While significant progress has been made on understanding the effects of student self-assessment, the inner processes of self-assessment are surprisingly understudied. Previous studies either simply described self-assessment as a package of instruments or tools that could be used to self-assess, or a flow of instruction/learning procedure which is facilitated by self-assessment, but very few have gauged the way in which the self-assessment was conducted. The self-assessment process still remained in a “black box” in literature. This study aims to identify the actions and processes involved in university students’ self-assessment in the Hong Kong context. A qualitative method was used to analyse 17 individual interviews of undergraduate students at a teacher education institute. The analysis of the interview data revealed a cyclical self-assessment process which involved three actions including: (1) determining relevant performance criteria against which students build their self-assessment, (2) self-directed feedback seeking regarding the performance from either external (e.g., teacher feedback, previous test scores) or internal (e.g., motivation, emotions) sources., and (3) self-reflection by which students consider their performance, enhance their understanding of the problem and identify their own strengths and weaknesses. By carrying out these three sequenced actions, students arrived at self-assessment judgments which are subject to continuous calibration and refinement based on various sources of feedback and ought to lead to increasingly accurate or veridical self-assessments. This study helps better understanding of the self-assessment process and shed light on the mechanisms and structures that students use when asked to self-assess. Copyright © 2018 EARLI.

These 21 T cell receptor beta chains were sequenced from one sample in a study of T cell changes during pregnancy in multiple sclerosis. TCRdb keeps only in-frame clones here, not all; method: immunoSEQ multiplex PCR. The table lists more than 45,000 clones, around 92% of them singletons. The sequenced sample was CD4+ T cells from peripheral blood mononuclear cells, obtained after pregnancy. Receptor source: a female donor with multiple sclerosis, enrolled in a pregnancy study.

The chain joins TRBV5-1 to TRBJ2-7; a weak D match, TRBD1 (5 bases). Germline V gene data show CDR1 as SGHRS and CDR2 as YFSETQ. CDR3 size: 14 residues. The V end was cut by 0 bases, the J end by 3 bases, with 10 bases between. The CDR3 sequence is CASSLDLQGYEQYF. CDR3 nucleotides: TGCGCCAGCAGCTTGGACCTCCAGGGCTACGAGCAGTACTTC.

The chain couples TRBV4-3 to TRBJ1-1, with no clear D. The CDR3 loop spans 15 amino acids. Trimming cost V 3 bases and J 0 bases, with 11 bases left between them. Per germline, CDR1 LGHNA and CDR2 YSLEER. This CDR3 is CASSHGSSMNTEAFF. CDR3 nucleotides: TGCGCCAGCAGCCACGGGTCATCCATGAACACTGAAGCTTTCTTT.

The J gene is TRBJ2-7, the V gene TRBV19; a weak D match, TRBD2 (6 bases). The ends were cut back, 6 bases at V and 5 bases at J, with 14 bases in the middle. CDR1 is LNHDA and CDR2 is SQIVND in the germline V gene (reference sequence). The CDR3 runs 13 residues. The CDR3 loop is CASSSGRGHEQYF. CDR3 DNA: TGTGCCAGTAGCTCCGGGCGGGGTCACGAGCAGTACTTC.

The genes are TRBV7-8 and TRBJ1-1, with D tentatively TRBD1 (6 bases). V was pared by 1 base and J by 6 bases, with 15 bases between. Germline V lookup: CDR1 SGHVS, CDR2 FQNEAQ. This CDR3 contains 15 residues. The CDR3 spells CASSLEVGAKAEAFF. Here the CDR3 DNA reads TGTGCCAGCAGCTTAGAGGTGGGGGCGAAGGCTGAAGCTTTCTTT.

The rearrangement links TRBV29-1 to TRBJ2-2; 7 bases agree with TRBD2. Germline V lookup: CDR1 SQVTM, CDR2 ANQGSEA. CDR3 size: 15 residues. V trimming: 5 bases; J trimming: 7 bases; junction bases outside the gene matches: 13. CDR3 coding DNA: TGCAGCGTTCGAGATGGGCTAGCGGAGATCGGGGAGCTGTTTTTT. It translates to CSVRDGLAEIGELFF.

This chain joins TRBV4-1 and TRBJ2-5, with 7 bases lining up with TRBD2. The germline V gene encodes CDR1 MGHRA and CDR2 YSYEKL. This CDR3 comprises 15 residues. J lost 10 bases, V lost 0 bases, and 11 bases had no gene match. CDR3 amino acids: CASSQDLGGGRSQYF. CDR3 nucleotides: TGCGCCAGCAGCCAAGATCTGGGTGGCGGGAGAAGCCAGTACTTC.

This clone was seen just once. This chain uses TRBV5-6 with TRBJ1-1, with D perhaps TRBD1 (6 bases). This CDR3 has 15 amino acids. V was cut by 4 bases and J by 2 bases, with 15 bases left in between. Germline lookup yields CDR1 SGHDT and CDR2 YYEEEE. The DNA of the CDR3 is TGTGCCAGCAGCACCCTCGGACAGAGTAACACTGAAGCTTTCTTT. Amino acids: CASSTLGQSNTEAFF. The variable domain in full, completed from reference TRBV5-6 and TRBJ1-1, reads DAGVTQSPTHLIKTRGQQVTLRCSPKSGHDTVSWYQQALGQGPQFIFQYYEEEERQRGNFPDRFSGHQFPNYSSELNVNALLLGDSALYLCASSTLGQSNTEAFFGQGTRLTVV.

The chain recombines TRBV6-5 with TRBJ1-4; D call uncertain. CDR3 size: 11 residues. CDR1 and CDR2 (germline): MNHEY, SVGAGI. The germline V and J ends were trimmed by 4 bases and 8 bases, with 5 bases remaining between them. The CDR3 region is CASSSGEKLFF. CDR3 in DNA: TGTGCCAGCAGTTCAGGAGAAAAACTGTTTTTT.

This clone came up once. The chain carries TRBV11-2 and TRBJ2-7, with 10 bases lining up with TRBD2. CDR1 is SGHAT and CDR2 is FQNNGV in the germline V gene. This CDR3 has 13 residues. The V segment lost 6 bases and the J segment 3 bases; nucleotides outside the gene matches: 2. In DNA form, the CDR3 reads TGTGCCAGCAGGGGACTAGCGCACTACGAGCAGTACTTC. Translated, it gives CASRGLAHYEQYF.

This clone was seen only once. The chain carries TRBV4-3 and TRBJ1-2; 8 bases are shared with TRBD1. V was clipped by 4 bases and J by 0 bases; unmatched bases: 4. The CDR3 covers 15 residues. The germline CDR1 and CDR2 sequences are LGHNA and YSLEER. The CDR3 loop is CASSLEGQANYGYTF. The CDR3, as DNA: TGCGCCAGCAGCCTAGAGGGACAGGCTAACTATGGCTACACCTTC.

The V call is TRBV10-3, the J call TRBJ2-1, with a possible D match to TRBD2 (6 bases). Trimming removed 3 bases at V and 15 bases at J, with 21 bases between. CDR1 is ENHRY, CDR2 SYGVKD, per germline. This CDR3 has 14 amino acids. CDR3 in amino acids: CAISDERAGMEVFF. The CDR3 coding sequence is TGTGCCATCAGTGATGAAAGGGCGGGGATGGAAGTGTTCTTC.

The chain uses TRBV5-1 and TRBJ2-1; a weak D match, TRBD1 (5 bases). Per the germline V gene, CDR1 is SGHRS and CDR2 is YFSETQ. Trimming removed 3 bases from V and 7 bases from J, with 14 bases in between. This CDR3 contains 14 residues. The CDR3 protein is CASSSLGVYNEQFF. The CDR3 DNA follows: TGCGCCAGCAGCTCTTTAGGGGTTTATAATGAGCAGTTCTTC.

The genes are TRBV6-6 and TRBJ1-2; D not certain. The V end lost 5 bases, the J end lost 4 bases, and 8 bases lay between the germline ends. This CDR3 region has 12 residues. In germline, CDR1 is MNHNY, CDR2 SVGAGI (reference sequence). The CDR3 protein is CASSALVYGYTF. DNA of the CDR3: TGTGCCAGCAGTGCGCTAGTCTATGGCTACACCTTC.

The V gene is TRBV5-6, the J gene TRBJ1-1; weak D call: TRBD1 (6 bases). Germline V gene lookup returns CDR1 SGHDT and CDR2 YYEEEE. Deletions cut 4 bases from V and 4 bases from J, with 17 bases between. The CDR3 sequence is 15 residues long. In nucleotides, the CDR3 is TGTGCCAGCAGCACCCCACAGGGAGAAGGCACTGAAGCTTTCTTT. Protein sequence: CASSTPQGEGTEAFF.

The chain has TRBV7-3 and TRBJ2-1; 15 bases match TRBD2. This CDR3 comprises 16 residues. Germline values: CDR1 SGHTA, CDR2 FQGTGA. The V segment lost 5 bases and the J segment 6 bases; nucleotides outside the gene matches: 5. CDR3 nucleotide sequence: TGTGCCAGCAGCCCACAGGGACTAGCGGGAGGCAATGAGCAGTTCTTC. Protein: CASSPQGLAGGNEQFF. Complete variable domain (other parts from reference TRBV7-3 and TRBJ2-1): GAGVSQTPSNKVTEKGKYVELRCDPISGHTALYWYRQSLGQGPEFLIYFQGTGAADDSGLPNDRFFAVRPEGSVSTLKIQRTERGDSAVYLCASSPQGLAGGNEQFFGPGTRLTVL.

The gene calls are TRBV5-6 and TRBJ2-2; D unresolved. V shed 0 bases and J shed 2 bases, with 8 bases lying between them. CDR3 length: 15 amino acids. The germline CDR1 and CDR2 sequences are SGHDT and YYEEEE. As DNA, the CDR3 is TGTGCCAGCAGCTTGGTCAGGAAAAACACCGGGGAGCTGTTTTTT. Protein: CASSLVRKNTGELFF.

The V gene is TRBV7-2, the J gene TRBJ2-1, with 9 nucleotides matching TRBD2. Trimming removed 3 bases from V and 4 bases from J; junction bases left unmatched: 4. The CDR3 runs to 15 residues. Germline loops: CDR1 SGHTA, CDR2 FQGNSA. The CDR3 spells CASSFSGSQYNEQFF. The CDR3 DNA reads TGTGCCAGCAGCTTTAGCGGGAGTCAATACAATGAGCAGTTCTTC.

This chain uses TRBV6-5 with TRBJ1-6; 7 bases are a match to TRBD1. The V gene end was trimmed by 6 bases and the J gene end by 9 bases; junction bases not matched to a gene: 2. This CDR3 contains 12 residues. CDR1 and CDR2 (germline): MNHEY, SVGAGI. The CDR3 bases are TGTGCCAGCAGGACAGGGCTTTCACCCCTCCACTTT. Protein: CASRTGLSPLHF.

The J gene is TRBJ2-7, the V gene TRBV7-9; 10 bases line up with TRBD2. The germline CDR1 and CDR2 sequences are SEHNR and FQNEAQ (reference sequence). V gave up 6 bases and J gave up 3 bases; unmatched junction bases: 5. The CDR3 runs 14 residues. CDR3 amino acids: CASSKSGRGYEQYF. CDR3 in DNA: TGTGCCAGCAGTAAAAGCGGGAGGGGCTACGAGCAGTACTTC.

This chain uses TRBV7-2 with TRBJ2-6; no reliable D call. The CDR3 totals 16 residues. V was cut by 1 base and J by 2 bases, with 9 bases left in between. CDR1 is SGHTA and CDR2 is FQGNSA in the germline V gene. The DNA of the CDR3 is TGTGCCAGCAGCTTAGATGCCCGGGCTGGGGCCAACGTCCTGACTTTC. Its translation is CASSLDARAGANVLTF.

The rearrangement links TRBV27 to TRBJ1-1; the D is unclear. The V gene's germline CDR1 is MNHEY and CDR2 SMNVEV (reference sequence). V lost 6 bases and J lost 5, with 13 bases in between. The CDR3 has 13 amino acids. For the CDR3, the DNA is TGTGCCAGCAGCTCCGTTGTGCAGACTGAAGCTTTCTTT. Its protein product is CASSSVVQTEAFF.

|Publication status||Published - Aug 2017|